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[WATCH] Malta's chances of hosting EMA 'difficult but doable', parliamentary secretary says

The competition to host the European Medicines Agency after Brexit is very fierce as all the countries vying to host the agency realise how much the host economy would benefit, Deo Debattista has said

paul_cocks
Paul Cocks
10 August 2017, 12:24pm
Deo Debattista said that many larger countries, like France, Spain and Germany were fighting hard to win the right to host the EMA (MediaToday/James Bianchi)
Deo Debattista said that many larger countries, like France, Spain and Germany were fighting hard to win the right to host the EMA (MediaToday/James Bianchi)
Malta's chances of hosting EMA 'difficult but doable', parliamentary secretary says
The competition to host the European Medicines Agency after Britain leaves the European Union is very fierce as all the countries vying to host the agency realise how much the host economy would benefit, the parliamentary secretary for consumer affairs, Deo Debattista, said today. 

Malta is one of 19 EU member states bidding to host the EMA post-Brexit as of April 2019. 

During a ceremony to officially launch Malta's bid, Debattista said that many larger countries, like France, Spain and Germany were fighting hard to win the right to host the EMA. 

"This is no surprise when you consider that the agency is calculated to generate €1 billion each year in the local economy," he said. 

"Although we think Malta has presented one of the best bids, we recognise this is a very difficult bid and that our chances are relatively slim."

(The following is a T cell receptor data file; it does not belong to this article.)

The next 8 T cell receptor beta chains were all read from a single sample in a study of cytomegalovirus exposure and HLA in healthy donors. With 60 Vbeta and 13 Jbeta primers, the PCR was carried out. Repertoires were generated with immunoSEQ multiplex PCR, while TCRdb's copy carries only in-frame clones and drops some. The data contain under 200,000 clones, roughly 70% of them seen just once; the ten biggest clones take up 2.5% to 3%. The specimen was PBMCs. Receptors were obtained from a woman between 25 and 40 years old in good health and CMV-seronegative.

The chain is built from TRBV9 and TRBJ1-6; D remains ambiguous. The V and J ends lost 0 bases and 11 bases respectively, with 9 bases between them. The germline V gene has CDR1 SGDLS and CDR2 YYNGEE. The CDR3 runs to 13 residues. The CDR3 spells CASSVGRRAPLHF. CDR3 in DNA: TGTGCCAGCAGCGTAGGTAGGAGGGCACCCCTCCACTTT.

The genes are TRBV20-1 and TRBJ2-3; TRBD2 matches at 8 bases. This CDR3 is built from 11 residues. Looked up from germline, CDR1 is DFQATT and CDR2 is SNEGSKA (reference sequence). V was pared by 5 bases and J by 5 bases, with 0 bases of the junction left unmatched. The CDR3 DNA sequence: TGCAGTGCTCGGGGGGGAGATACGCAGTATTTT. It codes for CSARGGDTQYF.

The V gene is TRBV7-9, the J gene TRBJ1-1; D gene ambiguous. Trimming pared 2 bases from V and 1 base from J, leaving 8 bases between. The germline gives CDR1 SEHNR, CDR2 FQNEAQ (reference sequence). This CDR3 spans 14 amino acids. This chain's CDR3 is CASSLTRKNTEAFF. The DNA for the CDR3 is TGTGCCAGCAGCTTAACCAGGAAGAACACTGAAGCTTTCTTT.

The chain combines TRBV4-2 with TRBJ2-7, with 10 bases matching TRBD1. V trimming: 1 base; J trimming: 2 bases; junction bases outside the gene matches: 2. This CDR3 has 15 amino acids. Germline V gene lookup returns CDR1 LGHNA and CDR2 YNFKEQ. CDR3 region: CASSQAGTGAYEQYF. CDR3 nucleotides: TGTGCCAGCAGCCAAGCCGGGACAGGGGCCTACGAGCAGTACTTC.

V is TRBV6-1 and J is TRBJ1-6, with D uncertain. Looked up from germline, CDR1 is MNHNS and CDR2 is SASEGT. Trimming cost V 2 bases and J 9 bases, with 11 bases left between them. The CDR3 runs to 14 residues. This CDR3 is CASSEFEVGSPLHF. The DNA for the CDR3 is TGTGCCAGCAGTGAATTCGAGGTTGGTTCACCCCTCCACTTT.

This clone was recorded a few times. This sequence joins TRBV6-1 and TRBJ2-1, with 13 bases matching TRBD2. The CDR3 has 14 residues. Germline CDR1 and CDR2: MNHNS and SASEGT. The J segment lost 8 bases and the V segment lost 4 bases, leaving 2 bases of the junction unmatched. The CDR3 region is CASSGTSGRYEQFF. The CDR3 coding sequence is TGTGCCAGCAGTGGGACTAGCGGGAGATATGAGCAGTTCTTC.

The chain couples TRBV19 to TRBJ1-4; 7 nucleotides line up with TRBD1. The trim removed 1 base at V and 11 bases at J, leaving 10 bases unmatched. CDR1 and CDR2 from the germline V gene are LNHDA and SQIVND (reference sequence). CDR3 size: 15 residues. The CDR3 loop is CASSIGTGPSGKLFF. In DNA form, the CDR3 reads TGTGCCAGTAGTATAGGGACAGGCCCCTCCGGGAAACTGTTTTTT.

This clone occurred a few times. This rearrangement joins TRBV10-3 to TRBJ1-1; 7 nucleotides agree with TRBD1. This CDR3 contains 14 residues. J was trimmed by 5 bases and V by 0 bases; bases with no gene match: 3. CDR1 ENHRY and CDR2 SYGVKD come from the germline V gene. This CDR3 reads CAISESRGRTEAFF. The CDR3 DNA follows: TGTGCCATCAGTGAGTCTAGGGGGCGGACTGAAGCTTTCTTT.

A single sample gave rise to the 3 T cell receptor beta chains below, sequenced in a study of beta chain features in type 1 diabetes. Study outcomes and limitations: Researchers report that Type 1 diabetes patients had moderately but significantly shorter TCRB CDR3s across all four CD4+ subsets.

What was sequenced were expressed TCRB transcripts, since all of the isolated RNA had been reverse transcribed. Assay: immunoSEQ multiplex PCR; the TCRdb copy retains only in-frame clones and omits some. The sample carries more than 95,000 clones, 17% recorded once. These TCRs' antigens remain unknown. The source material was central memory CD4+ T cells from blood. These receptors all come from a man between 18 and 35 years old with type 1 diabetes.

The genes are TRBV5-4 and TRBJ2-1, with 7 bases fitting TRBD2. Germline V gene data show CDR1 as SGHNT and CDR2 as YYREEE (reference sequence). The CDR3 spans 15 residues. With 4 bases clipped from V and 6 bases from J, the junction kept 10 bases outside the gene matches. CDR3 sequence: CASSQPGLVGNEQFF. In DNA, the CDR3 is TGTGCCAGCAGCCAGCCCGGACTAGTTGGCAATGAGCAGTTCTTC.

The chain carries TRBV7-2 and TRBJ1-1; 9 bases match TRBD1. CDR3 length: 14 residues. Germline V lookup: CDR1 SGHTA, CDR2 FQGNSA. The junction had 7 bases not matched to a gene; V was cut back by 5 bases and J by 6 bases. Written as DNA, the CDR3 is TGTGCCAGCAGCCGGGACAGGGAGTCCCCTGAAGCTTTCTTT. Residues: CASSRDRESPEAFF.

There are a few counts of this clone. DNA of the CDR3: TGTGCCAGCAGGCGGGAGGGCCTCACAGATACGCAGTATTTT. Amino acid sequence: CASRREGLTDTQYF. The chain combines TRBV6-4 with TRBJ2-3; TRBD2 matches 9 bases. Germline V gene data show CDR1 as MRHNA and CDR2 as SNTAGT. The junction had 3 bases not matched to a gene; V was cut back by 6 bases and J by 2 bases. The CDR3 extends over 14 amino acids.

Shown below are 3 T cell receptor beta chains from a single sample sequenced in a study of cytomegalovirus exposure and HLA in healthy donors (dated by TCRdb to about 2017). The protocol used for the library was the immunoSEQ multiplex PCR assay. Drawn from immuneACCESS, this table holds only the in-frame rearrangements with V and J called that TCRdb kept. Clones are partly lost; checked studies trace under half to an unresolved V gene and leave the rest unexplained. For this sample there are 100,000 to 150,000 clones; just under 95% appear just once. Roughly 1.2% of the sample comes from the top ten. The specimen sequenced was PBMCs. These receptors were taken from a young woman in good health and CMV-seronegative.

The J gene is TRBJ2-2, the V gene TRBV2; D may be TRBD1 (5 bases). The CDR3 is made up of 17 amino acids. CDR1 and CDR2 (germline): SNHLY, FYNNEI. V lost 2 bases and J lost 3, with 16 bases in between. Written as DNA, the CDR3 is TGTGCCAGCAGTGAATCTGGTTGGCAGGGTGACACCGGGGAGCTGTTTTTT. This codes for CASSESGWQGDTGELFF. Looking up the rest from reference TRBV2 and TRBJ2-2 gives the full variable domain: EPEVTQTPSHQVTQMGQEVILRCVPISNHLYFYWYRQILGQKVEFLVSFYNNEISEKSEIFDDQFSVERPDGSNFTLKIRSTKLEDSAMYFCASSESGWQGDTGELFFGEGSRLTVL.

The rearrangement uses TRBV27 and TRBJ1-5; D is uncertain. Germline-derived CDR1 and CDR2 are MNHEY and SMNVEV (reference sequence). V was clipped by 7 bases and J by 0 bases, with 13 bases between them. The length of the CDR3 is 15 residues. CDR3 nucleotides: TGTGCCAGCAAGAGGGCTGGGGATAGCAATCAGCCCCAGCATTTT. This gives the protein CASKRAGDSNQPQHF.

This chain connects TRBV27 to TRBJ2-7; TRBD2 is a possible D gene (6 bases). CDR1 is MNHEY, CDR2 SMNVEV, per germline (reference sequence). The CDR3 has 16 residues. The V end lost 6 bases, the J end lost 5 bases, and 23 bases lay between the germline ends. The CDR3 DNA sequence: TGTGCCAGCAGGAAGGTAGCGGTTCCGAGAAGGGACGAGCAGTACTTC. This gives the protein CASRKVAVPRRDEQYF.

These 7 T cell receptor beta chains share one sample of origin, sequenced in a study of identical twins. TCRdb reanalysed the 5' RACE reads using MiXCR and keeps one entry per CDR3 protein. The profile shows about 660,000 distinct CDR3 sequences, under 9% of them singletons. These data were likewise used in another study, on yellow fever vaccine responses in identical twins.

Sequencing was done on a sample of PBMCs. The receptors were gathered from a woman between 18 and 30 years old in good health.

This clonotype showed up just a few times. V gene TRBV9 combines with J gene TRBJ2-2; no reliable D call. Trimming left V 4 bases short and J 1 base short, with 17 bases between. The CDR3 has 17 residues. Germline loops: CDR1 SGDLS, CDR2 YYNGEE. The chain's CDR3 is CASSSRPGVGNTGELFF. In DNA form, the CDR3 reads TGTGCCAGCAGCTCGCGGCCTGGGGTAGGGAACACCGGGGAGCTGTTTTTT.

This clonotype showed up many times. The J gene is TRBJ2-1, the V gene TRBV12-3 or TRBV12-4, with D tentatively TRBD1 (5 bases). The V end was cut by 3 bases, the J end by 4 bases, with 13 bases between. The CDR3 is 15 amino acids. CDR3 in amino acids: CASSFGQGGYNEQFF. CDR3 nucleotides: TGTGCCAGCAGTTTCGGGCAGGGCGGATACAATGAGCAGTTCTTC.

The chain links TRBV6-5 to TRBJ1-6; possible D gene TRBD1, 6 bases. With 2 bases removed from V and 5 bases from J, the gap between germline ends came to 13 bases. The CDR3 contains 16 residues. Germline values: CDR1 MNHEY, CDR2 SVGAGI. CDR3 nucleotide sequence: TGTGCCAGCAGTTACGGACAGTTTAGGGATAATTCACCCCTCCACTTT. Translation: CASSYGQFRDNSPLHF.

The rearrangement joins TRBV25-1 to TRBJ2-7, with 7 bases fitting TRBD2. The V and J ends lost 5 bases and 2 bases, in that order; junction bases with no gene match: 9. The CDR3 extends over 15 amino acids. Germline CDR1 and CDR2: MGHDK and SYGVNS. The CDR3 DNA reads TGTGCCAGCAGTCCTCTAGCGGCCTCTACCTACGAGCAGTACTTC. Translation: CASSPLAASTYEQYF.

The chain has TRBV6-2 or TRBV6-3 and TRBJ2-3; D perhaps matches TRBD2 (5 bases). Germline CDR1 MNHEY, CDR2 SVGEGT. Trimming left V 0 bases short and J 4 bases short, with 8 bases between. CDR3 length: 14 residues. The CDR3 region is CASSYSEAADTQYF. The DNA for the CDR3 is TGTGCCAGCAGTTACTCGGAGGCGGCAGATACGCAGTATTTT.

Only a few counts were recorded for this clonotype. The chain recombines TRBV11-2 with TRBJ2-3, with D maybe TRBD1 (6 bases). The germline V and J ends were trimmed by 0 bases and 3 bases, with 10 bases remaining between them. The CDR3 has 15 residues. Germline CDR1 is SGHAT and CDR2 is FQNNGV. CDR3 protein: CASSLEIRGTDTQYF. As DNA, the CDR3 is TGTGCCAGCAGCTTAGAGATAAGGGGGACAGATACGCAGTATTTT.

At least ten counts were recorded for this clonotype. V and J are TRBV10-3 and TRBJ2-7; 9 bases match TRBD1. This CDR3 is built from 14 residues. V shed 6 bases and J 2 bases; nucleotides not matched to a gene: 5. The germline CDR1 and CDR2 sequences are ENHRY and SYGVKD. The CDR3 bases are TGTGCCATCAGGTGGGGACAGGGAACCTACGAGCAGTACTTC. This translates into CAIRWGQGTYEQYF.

Debattista said that Malta more than fulfilled the EU's requirements, with regards to accessibility, economy, education system, security and health services. 

Malta is offering to house the agency in a bespoke 30,000 square metres building to be built in SmartCity but it is also offering additional bonus incentives, including no rent fees for 15 years and a dedicated office to facilitate the move from the UK to Malta for the 900 employees and their 500 partners and 620 children. 

The government said in its bid it was confident it could get the building finished six months ahead of the April 2019 translocation deadline, but even so, it had already identified alternate sites where to house EMA offices in the interim if the construction encoutered any unforeseen delays.

When asked how the government was promoting SmartCity as including mid- to high-end residential residences, when the plan for the development had not yet been approved by Parliament, Debtattista said that if Malta was to win the EMA bid, the government would definitely accelarate the process to have all necessary plans approved.

paul_cocks
Paul Cocks joined MaltaToday after having spent years working in newspapers with The Times...